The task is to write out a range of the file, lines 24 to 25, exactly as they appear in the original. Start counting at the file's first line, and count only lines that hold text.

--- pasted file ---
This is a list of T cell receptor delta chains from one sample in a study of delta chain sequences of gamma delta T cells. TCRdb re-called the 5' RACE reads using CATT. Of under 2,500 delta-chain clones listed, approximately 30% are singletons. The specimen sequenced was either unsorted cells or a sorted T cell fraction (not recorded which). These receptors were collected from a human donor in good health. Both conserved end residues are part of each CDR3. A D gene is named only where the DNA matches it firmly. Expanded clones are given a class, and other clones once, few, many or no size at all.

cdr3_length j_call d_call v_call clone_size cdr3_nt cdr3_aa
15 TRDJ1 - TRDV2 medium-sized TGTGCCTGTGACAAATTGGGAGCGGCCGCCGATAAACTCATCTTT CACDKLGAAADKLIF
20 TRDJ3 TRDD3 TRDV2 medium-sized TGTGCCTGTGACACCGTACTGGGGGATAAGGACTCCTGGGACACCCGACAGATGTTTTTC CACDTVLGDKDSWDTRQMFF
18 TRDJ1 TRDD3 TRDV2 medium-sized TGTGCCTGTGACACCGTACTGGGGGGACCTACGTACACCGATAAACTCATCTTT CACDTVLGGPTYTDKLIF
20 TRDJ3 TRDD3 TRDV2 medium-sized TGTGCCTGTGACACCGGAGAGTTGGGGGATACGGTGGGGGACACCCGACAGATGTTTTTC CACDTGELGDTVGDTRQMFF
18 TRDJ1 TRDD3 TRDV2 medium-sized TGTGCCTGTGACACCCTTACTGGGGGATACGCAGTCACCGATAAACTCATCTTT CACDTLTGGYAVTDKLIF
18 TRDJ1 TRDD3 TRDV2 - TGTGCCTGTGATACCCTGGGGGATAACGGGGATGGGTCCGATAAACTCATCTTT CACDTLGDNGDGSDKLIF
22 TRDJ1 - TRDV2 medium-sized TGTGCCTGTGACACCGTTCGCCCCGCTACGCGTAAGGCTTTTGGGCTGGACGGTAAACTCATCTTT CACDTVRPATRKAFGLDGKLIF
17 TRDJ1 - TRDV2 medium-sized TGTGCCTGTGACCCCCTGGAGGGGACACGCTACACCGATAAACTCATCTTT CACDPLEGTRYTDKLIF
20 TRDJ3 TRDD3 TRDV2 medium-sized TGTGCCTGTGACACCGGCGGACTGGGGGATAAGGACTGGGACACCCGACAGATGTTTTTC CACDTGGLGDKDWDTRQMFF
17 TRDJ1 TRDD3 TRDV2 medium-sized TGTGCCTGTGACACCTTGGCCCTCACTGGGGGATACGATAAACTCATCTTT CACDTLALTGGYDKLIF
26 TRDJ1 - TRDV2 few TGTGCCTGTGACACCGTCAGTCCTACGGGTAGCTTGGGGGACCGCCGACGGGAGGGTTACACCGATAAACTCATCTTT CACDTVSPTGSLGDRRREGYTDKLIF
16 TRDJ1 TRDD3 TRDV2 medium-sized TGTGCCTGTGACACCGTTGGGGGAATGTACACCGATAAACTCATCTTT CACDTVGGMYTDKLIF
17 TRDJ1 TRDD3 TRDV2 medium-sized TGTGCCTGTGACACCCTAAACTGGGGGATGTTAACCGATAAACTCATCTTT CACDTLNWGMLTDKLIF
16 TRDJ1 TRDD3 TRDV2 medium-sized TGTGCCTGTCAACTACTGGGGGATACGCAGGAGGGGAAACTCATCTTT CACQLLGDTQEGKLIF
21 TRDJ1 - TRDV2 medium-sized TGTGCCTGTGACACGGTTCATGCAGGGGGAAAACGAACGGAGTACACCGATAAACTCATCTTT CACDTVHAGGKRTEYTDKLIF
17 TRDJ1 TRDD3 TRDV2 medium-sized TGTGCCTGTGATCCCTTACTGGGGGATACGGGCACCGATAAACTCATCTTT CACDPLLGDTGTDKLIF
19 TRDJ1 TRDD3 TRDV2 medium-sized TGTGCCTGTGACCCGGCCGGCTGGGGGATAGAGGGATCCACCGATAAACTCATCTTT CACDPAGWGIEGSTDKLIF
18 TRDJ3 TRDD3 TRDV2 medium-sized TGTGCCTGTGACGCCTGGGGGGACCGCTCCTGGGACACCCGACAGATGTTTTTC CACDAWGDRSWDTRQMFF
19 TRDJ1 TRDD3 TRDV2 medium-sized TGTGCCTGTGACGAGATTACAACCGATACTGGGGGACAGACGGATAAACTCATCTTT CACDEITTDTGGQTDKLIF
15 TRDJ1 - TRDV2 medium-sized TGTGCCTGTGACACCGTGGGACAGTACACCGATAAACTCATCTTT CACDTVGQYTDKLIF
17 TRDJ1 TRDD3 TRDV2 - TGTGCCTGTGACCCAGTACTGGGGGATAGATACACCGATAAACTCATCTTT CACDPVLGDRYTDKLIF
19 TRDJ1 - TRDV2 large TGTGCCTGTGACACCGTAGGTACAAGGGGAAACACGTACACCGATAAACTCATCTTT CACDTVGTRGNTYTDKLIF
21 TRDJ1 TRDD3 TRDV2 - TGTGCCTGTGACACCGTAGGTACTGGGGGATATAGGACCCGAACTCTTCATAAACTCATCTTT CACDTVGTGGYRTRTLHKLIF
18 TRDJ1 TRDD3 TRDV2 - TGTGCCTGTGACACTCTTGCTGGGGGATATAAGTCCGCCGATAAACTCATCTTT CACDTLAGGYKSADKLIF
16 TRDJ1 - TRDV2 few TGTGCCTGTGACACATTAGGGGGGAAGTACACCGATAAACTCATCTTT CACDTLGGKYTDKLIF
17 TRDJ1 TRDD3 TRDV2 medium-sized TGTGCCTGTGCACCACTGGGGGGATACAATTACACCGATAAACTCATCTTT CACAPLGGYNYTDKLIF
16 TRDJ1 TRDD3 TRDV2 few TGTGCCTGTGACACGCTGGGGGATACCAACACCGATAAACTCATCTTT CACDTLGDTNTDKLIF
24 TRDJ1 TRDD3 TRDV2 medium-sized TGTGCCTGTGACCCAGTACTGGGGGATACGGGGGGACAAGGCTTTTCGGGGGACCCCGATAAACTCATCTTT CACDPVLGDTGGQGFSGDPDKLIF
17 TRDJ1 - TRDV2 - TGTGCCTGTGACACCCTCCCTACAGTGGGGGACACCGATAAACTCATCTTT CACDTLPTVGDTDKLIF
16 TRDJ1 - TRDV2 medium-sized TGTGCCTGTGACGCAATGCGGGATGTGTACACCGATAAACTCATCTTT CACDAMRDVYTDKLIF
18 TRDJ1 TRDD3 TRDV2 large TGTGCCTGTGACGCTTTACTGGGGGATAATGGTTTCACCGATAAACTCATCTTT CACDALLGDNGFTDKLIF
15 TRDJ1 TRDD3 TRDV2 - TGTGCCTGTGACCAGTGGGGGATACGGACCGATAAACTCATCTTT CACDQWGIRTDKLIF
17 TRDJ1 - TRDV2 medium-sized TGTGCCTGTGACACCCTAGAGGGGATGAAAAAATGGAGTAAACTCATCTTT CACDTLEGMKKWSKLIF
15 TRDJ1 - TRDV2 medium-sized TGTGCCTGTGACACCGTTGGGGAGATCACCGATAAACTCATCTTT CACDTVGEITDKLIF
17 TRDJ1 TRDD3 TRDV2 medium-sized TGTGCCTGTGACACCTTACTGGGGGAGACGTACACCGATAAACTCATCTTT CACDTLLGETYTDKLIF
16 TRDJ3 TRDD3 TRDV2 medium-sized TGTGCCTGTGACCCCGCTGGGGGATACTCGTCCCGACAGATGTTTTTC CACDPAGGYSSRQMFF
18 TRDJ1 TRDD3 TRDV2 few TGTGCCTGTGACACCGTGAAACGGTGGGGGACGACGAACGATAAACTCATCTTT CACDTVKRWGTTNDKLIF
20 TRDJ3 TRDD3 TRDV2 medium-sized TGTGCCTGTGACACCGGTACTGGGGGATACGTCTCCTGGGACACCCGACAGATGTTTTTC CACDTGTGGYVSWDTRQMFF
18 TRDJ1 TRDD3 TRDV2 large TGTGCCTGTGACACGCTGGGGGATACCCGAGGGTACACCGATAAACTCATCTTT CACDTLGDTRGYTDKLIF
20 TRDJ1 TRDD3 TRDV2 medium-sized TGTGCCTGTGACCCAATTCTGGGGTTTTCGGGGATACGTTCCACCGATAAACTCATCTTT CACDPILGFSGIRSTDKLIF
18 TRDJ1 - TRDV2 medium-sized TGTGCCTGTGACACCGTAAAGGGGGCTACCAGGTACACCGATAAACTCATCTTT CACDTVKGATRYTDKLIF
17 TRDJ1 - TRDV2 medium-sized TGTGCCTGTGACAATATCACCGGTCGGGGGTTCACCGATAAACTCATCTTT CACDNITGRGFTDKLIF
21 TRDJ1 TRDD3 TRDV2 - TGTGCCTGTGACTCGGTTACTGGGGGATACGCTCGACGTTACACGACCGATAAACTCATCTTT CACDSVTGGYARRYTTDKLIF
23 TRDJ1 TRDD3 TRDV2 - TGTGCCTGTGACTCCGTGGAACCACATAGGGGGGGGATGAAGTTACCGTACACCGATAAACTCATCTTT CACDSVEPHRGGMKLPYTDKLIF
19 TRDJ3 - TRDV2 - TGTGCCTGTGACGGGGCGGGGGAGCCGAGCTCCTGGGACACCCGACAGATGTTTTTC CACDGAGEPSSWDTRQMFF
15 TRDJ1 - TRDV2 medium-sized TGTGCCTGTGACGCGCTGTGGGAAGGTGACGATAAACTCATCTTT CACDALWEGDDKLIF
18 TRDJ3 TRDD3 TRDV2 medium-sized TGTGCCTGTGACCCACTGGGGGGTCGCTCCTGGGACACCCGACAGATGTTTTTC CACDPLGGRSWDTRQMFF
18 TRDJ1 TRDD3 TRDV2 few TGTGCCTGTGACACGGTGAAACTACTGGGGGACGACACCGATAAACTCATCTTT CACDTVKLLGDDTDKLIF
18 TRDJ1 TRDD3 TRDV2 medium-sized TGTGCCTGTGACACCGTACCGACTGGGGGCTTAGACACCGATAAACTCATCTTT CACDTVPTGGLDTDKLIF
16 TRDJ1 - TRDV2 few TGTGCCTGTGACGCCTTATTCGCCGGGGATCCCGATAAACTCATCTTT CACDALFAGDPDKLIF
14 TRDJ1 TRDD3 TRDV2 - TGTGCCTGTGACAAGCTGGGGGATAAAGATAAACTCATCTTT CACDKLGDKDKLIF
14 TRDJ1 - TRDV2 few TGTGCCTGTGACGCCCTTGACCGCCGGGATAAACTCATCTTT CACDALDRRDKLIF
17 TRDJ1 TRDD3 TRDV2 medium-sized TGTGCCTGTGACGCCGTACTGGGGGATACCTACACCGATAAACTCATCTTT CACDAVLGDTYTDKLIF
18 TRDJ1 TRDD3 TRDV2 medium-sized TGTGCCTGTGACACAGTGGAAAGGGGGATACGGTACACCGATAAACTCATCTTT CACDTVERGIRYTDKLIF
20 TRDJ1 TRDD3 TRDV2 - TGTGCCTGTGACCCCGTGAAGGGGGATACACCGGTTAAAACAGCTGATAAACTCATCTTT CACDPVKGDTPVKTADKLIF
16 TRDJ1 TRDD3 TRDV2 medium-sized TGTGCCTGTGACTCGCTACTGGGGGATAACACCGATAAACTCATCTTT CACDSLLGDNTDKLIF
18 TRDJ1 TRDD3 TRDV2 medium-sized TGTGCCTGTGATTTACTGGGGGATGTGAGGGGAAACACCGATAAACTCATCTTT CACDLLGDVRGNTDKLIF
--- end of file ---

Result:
19 TRDJ1 - TRDV2 large TGTGCCTGTGACACCGTAGGTACAAGGGGAAACACGTACACCGATAAACTCATCTTT CACDTVGTRGNTYTDKLIF
21 TRDJ1 TRDD3 TRDV2 - TGTGCCTGTGACACCGTAGGTACTGGGGGATATAGGACCCGAACTCTTCATAAACTCATCTTT CACDTVGTGGYRTRTLHKLIF